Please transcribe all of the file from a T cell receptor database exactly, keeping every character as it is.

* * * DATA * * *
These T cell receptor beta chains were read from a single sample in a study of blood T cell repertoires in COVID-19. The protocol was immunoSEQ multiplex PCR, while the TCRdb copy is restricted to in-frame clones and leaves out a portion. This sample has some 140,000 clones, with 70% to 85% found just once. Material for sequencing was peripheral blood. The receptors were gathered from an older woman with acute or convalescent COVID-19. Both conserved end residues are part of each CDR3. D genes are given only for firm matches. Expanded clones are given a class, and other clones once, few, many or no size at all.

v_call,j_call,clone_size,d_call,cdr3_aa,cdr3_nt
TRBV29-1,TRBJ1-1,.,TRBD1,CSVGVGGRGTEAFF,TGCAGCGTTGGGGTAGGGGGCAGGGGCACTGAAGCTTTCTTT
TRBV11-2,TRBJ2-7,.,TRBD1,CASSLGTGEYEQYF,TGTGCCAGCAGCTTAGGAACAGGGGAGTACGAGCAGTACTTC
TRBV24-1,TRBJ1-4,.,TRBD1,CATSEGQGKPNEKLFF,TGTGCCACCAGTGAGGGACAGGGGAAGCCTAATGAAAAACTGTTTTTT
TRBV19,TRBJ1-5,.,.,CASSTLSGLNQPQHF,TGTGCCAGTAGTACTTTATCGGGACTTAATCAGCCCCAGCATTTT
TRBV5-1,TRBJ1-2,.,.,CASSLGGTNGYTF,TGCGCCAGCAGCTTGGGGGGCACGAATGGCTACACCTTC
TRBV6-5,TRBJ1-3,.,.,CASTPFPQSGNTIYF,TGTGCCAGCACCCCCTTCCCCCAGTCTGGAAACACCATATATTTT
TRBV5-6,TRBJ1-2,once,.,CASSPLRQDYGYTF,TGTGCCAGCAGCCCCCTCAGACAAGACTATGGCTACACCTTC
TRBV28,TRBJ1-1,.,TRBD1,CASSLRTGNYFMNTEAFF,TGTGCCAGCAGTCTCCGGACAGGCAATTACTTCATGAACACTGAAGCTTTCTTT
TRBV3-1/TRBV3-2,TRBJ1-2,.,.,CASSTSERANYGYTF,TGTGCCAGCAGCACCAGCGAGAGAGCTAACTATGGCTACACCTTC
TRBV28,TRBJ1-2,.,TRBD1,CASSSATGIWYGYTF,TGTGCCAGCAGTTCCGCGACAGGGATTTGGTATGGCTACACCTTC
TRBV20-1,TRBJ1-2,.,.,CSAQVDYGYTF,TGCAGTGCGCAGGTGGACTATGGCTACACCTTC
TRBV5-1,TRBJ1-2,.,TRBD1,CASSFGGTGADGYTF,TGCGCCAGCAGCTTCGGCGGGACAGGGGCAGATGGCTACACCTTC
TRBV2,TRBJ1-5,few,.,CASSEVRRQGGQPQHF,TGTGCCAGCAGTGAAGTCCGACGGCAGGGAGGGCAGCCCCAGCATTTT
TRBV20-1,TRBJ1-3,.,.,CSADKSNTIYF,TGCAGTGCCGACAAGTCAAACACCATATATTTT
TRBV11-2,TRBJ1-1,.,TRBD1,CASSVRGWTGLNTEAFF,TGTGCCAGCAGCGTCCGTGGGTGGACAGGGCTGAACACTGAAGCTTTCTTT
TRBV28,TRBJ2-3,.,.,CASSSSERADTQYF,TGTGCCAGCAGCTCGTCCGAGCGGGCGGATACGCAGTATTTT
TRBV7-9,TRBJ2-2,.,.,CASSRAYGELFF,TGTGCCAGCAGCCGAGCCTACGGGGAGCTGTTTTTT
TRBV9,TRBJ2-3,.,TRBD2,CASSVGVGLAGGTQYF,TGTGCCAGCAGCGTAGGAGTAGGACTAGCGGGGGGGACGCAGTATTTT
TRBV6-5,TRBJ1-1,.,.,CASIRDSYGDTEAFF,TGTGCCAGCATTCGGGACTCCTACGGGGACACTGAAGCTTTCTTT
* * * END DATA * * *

These T cell receptor beta chains were read from a single sample in a study of blood T cell repertoires in COVID-19. The protocol was immunoSEQ multiplex PCR, while the TCRdb copy is restricted to in-frame clones and leaves out a portion. This sample has some 140,000 clones, with 70% to 85% found just once. Material for sequencing was peripheral blood. The receptors were gathered from an older woman with acute or convalescent COVID-19. Both conserved end residues are part of each CDR3. D genes are given only for firm matches. Expanded clones are given a class, and other clones once, few, many or no size at all.

v_call,j_call,clone_size,d_call,cdr3_aa,cdr3_nt
TRBV29-1,TRBJ1-1,.,TRBD1,CSVGVGGRGTEAFF,TGCAGCGTTGGGGTAGGGGGCAGGGGCACTGAAGCTTTCTTT
TRBV11-2,TRBJ2-7,.,TRBD1,CASSLGTGEYEQYF,TGTGCCAGCAGCTTAGGAACAGGGGAGTACGAGCAGTACTTC
TRBV24-1,TRBJ1-4,.,TRBD1,CATSEGQGKPNEKLFF,TGTGCCACCAGTGAGGGACAGGGGAAGCCTAATGAAAAACTGTTTTTT
TRBV19,TRBJ1-5,.,.,CASSTLSGLNQPQHF,TGTGCCAGTAGTACTTTATCGGGACTTAATCAGCCCCAGCATTTT
TRBV5-1,TRBJ1-2,.,.,CASSLGGTNGYTF,TGCGCCAGCAGCTTGGGGGGCACGAATGGCTACACCTTC
TRBV6-5,TRBJ1-3,.,.,CASTPFPQSGNTIYF,TGTGCCAGCACCCCCTTCCCCCAGTCTGGAAACACCATATATTTT
TRBV5-6,TRBJ1-2,once,.,CASSPLRQDYGYTF,TGTGCCAGCAGCCCCCTCAGACAAGACTATGGCTACACCTTC
TRBV28,TRBJ1-1,.,TRBD1,CASSLRTGNYFMNTEAFF,TGTGCCAGCAGTCTCCGGACAGGCAATTACTTCATGAACACTGAAGCTTTCTTT
TRBV3-1/TRBV3-2,TRBJ1-2,.,.,CASSTSERANYGYTF,TGTGCCAGCAGCACCAGCGAGAGAGCTAACTATGGCTACACCTTC
TRBV28,TRBJ1-2,.,TRBD1,CASSSATGIWYGYTF,TGTGCCAGCAGTTCCGCGACAGGGATTTGGTATGGCTACACCTTC
TRBV20-1,TRBJ1-2,.,.,CSAQVDYGYTF,TGCAGTGCGCAGGTGGACTATGGCTACACCTTC
TRBV5-1,TRBJ1-2,.,TRBD1,CASSFGGTGADGYTF,TGCGCCAGCAGCTTCGGCGGGACAGGGGCAGATGGCTACACCTTC
TRBV2,TRBJ1-5,few,.,CASSEVRRQGGQPQHF,TGTGCCAGCAGTGAAGTCCGACGGCAGGGAGGGCAGCCCCAGCATTTT
TRBV20-1,TRBJ1-3,.,.,CSADKSNTIYF,TGCAGTGCCGACAAGTCAAACACCATATATTTT
TRBV11-2,TRBJ1-1,.,TRBD1,CASSVRGWTGLNTEAFF,TGTGCCAGCAGCGTCCGTGGGTGGACAGGGCTGAACACTGAAGCTTTCTTT
TRBV28,TRBJ2-3,.,.,CASSSSERADTQYF,TGTGCCAGCAGCTCGTCCGAGCGGGCGGATACGCAGTATTTT
TRBV7-9,TRBJ2-2,.,.,CASSRAYGELFF,TGTGCCAGCAGCCGAGCCTACGGGGAGCTGTTTTTT
TRBV9,TRBJ2-3,.,TRBD2,CASSVGVGLAGGTQYF,TGTGCCAGCAGCGTAGGAGTAGGACTAGCGGGGGGGACGCAGTATTTT
TRBV6-5,TRBJ1-1,.,.,CASIRDSYGDTEAFF,TGTGCCAGCATTCGGGACTCCTACGGGGACACTGAAGCTTTCTTT